One of the ways to increase scalability of services – and applications – is to go “stateless.” The reasons for this are many, but in general by eliminating the mapping between a single client and a single app or service instance you eliminate the need for resources to manage state in the app (overhead) and improve the distributability (I can make up words if I want) of requests across a pool of instances. The latter occurs because sessions don’t need to hang out and consume resources that could ...
You often hear the two titles of "DevOps" and "Immutable Infrastructure" used independently. In his session at DevOps Summit, John Willis, Technical Evangelist for Docker, covered the union between the two topics and why this is important. He provided an overview of Immutable Infrastructure then showed how an Immutable Continuous Delivery pipeline can be applied as a best practice for "DevOps." He ended the session with some interesting case study examples.
The Software Defined Data Center (SDDC), which enables organizations to seamlessly run in a hybrid cloud model (public + private cloud), is here to stay. IDC estimates that the software-defined networking market will be valued at $3.7 billion by 2016. Security is a key component and benefit of the SDDC, and offers an opportunity to build security 'from the ground up' and weave it into the environment from day one. In his session at 16th Cloud Expo, Reuven Harrison, CTO and Co-Founder of Tufin,...
JavaScript is primarily a client-based dynamic scripting language most commonly used within web browsers as client-side scripts to interact with the user, browser, and communicate asynchronously to servers. If you have been part of any web-based development, odds are you have worked with JavaScript in one form or another. In this article, I'll focus on the aspects of JavaScript that are relevant within the Node.js environment.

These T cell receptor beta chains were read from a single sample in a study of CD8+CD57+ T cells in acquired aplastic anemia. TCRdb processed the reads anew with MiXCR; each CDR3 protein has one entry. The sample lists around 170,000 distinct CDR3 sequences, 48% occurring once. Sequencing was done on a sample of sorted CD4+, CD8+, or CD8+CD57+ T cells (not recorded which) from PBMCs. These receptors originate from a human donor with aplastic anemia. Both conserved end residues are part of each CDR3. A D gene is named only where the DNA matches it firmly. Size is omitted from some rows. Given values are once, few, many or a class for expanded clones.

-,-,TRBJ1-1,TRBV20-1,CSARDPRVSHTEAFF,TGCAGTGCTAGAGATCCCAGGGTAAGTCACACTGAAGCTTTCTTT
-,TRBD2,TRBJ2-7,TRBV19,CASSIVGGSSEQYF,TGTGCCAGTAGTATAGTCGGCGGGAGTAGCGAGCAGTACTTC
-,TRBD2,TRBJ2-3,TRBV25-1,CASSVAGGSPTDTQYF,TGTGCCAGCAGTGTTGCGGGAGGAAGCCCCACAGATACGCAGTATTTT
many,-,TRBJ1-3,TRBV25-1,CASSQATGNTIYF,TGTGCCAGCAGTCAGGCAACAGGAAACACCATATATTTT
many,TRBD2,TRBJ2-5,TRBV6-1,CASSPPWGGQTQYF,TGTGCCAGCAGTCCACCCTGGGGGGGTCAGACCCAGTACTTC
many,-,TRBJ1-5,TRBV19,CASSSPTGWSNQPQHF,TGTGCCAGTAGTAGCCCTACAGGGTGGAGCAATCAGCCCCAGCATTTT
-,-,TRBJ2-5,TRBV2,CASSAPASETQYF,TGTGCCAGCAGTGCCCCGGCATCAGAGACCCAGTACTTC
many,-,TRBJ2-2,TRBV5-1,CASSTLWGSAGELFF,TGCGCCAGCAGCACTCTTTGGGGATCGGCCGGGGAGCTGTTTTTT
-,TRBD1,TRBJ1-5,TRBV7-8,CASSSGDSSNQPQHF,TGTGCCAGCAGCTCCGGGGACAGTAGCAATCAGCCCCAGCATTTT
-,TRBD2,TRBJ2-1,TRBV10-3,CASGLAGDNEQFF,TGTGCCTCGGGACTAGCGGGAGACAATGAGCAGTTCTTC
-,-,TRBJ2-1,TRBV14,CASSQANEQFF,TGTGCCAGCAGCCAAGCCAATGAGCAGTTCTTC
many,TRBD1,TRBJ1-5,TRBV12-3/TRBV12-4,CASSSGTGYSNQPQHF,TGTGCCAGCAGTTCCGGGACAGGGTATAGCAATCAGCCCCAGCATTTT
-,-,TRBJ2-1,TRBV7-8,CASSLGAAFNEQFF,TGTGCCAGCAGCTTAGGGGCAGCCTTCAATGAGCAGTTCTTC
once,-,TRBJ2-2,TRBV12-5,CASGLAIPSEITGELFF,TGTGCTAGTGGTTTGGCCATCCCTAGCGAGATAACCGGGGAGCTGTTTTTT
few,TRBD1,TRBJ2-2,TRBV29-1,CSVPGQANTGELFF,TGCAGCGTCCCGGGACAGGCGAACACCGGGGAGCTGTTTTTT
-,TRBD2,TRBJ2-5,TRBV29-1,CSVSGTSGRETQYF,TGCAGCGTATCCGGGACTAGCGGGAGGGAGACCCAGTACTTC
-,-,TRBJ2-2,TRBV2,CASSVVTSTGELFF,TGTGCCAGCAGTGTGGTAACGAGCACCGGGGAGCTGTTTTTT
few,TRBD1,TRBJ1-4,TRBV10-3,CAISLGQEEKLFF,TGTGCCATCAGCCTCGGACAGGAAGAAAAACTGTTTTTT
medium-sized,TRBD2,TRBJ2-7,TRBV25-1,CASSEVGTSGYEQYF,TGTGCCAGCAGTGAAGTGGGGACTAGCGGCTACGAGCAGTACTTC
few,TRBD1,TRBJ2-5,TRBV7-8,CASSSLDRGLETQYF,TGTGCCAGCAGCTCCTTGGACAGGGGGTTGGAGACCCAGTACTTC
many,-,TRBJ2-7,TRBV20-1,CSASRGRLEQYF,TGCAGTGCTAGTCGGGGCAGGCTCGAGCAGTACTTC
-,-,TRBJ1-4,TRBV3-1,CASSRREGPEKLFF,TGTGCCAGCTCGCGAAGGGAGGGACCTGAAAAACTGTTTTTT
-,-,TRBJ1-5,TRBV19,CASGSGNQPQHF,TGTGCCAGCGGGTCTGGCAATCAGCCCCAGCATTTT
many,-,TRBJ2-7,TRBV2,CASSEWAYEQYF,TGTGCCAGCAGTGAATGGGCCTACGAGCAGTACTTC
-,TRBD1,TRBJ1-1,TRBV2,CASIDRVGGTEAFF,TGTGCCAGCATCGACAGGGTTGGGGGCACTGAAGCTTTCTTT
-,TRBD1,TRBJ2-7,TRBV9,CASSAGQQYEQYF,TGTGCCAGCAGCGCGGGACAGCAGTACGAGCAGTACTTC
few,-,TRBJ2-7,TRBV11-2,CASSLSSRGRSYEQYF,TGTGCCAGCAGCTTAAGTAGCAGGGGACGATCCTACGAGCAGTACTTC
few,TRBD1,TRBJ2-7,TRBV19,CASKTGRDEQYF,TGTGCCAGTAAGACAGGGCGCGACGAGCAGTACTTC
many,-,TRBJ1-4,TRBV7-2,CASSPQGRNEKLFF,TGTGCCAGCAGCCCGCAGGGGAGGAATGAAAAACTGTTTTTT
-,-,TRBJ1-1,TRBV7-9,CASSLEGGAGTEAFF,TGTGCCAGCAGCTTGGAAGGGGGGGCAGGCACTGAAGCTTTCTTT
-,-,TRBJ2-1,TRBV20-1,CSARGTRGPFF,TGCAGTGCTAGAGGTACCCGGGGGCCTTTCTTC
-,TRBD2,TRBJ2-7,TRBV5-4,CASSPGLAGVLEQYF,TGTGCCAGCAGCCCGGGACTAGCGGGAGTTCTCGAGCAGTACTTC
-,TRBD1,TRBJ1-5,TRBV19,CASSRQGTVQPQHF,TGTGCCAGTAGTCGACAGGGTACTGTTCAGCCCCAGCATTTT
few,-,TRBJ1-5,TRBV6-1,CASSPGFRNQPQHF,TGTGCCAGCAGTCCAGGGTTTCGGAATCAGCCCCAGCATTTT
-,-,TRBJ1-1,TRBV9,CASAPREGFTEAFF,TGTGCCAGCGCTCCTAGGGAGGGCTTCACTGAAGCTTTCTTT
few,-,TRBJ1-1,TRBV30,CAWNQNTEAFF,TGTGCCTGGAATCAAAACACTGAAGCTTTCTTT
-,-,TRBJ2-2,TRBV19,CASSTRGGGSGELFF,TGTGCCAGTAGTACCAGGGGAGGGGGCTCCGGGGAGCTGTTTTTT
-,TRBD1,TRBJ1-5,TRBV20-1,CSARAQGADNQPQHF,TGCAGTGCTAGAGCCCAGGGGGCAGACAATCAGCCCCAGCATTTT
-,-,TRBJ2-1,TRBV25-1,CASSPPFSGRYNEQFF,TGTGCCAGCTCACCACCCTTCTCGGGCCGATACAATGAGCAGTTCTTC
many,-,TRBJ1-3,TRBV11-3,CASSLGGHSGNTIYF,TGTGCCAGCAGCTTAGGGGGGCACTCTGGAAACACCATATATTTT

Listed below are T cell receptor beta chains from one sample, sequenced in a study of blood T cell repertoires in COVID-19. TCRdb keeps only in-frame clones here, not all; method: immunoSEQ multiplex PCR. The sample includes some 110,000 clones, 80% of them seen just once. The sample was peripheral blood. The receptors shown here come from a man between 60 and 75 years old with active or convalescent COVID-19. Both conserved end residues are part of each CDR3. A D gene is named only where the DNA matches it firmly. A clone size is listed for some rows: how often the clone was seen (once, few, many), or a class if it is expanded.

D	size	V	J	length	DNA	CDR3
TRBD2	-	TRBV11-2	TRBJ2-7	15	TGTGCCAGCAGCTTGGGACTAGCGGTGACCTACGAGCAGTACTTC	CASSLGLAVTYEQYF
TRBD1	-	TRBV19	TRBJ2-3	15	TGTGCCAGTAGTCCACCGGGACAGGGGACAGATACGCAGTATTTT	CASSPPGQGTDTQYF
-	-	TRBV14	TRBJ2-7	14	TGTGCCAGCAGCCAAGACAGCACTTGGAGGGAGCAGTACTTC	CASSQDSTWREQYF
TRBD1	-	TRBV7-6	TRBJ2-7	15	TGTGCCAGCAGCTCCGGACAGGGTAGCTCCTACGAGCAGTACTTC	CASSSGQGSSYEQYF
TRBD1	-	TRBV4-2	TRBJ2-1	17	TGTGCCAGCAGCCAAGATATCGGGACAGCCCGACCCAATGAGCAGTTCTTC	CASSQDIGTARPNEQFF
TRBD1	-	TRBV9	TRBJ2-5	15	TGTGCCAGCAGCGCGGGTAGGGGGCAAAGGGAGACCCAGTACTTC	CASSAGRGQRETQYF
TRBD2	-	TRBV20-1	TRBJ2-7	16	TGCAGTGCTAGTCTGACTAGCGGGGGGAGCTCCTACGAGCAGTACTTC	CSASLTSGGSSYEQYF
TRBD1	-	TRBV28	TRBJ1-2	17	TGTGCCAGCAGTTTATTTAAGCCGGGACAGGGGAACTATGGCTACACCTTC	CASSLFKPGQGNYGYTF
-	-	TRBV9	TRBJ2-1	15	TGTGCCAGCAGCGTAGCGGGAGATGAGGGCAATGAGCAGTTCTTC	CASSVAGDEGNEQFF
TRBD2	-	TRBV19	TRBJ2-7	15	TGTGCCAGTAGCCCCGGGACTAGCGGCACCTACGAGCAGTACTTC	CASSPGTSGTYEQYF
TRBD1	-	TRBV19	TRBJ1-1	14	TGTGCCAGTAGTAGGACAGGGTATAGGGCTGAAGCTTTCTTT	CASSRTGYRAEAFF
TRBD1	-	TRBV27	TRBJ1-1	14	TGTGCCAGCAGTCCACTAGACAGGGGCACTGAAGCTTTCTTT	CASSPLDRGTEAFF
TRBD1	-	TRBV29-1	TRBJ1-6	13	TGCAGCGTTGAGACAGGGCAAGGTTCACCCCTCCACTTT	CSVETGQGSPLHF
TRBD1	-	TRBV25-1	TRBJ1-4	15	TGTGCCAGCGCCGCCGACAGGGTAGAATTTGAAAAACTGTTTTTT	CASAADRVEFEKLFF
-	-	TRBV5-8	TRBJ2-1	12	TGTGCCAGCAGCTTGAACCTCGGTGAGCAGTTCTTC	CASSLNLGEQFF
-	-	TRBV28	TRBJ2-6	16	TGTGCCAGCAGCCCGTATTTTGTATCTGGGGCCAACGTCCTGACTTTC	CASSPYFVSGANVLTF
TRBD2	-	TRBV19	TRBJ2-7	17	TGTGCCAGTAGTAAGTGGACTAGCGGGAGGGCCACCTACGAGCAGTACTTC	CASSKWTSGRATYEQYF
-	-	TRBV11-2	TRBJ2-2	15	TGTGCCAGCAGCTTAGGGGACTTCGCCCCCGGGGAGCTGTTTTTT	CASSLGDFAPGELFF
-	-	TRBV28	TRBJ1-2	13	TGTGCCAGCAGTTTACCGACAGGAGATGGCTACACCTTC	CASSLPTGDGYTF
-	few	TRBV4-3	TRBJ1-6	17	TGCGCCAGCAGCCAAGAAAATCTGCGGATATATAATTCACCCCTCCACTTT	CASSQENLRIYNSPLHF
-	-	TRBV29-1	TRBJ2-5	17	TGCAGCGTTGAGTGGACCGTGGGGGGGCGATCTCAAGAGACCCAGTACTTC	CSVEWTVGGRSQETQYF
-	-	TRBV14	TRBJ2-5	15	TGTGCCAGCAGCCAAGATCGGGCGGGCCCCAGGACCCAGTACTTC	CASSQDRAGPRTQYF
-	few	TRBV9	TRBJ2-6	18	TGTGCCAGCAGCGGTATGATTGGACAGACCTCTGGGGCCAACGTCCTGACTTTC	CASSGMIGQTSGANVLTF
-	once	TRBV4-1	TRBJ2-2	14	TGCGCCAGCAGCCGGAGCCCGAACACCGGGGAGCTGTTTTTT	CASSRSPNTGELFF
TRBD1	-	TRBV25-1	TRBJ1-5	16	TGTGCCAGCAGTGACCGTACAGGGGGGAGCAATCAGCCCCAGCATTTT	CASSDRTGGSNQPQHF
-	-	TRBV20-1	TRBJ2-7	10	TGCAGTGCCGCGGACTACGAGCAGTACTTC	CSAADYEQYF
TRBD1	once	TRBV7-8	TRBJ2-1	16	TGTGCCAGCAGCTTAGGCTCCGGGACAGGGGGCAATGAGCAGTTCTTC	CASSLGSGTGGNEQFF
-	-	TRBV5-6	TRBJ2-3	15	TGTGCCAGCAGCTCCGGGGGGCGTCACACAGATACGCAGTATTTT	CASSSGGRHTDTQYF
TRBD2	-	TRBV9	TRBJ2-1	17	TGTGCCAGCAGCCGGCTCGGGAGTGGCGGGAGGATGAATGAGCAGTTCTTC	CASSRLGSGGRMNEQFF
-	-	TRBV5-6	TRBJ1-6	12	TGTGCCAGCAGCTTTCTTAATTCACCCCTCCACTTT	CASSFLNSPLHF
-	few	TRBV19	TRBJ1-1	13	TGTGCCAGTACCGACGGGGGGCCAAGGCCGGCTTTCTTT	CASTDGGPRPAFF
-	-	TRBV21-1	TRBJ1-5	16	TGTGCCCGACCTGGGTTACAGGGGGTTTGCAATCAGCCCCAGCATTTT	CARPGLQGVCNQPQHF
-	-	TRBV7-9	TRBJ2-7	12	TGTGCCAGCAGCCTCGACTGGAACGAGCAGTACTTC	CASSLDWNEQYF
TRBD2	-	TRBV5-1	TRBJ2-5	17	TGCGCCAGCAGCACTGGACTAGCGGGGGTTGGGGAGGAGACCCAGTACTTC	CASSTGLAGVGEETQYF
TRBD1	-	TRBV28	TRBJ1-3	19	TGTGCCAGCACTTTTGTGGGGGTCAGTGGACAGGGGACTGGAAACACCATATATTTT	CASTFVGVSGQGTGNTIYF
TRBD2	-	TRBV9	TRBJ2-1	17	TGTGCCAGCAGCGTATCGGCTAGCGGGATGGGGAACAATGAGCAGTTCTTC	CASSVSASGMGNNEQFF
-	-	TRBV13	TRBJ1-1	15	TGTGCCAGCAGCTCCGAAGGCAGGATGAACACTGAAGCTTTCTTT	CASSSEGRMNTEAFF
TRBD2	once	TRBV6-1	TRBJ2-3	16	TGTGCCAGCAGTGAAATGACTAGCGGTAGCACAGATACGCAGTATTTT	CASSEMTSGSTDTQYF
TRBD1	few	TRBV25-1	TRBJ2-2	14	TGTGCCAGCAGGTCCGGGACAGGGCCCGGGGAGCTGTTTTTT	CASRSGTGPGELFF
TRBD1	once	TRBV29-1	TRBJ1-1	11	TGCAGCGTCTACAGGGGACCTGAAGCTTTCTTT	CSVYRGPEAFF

Alibaba, the world’s largest ecommerce provider, has pumped over a $1 billion into its subsidiary, Aliya, a cloud services provider. This is perhaps one of the biggest moments in the global Cloud Wars that signals the entry of China into the main arena. Here is why this matters. The cloud industry worldwide is being propelled into fast growth by tremendous demand for cloud computing services. Cloud, which is highly scalable and offers low investment and high computational capabilities to end us...
Learn how to solve the problem of keeping files in sync between multiple Docker containers. In his session at 16th Cloud Expo, Aaron Brongersma, Senior Infrastructure Engineer at Modulus, discussed using rsync, GlusterFS, EBS and Bit Torrent Sync. He broke down the tools that are needed to help create a seamless user experience. In the end, can we have an environment where we can easily move Docker containers, servers, and volumes without impacting our applications? He shared his results so yo...
Auto-scaling environments, micro-service architectures and globally-distributed teams are just three common examples of why organizations today need automation and interoperability more than ever. But is interoperability something we simply start doing, or does it require a reexamination of our processes? And can we really improve our processes without first making interoperability a requirement for how we choose our tools?
Cloud Migration Management (CMM) refers to the best practices for planning and managing migration of IT systems from a legacy platform to a Cloud Provider through a combination professional services consulting and software tools. A Cloud migration project can be a relatively simple exercise, where applications are migrated ‘as is’, to gain benefits such as elastic capacity and utility pricing, but without making any changes to the application architecture, software development methods or busine...